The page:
No Grass for the Family Cow

Yenisel Rodriguez

Photo: Angel Yu

Iriel, a campesino from Holguin Province, can’t find grazing land for his two rather lean cows, Pinta and Linda. This is a serious concern since these animals ensure milk for his family at a time when a pound of powdered milk costs up to 30 pesos – exorbitant by Cuban standards.

Up until recently, Pinta and Linda grazed on land owned by the cattle cooperative where Iriel works. He would bring them daily without thinking that this in any way affected the profitability of that coop. With its vast stretches of land dedicated to pastureland — but with only about 200 heads of cattle — grassland is what this Holguin cooperative has more than enough of.

Nonetheless, one fine morning the cooperative’s manager informed the workers of a paradoxical resolution issued by the National Association of Small Farmers (ANAP). In it these administrators strictly prohibited the workers from grazing their cows on land controlled by “their cooperative.”

But this wasn’t the worst part; the problem is that for more than a nine mile radius there don’t exist any other fields where Iriel can feed his livestock.

Many cooperative members suspect that the resolution is a pretext to force them to turn over their livestock to the state.

In this area of Holguin, like in all those places where people can somehow have a milk cow, this dairy product winds up being a basic staple in the family diet.

This is different from urban areas, where only those who enjoy a certain degree of economic well-being can assure milk for their families daily. Average city dwellers see milk as a luxury they can only enjoy under very well-justified circumstances.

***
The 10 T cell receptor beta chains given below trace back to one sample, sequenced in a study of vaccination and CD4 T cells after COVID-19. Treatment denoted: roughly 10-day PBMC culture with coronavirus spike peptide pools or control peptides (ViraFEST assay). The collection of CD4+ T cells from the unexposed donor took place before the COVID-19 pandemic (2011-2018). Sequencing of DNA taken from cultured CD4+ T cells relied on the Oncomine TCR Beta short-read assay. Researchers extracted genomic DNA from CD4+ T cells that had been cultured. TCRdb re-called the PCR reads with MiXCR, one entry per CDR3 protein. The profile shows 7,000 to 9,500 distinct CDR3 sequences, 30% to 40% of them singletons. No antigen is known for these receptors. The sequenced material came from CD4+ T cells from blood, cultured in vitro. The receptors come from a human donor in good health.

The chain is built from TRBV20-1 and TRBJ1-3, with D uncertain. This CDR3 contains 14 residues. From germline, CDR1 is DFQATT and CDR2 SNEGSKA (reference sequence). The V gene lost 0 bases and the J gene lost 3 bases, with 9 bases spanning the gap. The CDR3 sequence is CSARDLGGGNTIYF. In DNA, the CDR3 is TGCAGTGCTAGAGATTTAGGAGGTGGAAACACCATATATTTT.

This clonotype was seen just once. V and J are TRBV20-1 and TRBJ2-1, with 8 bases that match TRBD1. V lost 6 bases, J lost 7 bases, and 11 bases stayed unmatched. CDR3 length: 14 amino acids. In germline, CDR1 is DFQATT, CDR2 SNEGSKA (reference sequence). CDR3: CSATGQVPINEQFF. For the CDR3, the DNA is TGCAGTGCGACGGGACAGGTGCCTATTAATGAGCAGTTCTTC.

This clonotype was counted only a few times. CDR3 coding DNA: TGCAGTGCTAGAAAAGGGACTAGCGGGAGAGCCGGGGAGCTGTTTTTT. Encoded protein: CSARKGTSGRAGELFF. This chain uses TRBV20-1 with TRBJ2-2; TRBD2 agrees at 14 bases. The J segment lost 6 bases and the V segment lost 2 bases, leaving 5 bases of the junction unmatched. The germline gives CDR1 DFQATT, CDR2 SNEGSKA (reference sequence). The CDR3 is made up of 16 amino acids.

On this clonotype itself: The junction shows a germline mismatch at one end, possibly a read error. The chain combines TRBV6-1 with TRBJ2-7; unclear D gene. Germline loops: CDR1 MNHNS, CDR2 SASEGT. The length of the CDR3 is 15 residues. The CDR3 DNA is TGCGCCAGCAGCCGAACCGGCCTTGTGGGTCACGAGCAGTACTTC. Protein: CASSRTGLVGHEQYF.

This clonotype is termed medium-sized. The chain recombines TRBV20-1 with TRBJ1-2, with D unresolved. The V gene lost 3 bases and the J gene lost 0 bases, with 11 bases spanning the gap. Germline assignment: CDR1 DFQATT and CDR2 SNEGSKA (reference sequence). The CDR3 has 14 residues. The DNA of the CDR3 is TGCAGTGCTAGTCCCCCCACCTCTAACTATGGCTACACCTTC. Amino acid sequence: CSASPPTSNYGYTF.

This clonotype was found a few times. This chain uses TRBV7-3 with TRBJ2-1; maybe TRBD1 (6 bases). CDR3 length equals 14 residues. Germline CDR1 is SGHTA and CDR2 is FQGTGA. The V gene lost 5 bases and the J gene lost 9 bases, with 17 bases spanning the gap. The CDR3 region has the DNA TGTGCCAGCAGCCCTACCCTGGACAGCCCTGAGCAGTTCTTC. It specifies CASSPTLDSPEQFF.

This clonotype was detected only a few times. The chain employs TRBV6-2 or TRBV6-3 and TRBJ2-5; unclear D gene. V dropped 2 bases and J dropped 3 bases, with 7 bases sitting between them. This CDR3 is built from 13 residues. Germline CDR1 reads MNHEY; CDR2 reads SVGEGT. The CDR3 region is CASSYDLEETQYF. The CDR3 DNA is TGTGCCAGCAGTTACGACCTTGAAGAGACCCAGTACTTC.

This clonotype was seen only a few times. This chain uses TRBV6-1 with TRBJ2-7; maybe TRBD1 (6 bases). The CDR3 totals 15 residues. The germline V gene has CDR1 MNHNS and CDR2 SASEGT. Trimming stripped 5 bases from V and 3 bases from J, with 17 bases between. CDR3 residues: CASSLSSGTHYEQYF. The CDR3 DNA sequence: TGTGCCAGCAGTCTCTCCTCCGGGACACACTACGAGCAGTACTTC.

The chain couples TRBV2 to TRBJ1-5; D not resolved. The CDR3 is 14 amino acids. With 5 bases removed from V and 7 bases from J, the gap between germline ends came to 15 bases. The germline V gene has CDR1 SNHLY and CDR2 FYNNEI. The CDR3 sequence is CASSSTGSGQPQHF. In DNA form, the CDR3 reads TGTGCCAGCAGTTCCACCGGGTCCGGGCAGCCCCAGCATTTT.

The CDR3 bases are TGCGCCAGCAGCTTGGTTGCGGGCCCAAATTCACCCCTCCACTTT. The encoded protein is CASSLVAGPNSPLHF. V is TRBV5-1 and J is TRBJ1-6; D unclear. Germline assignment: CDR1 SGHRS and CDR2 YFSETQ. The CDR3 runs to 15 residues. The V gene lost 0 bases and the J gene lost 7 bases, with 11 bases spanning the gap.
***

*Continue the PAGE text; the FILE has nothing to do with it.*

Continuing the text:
That’s why I doubled over laughing when Iriel’s wife offered me a glass of coffee with milk when I went over to their house. She politely said: “Young man, have a cup of coffee with milk. Sorry but we don’t have anything else to offer.”

In turn, everyone in the house immediately broke out laughing when I explained that for someone from Havana such an offer exceeded the most demanding gastronomic expectations.

What grace was displayed when offering me that cottage treat…that cordial appetizer. But now the Cuban government has barged in, attempting to manage everything as a part of its oppressive machinery.

What to me suggests self-management and self-sufficiency is considered by the state controllers as privilege and monopolization. They’re not satisfied with having lost in oblivion the promise to turn over cooperative property to those organization’s workers; instead, they’re now also sabotaging the survival strategies of those same workers who have had to struggle against the very forces of nature to sustain themselves in that rural world.

“Here we’re all the property of those on top,” Iriel told me, pointing to the route to return to the nearest city.

While walking back, the sweeping fields of the cattle cooperative began to fade from sight. The livestock grazing there seemed, from a distance, like small slowly moving dots interrupting the dense green of the plain.

I had therefore confirmed the fear of the campesinos: The resolution is no more than a strategy to monopolize milk produced in the country.  To the Cuban state, the self-production of milk appears to be conceived of as dissidence.

Yenisel Rodriguez

Yenisel Rodriguez Perez: I have lived in Cuba my entire life, except for several months in 2013 when I was in Miami with my father. Despite the 90 miles that separate Havana and Miami, I find profound reasons in both for political and community activism. My encounter with socio-cultural anthropology eight years ago prepared me for a commitment of love for cultural diversity.


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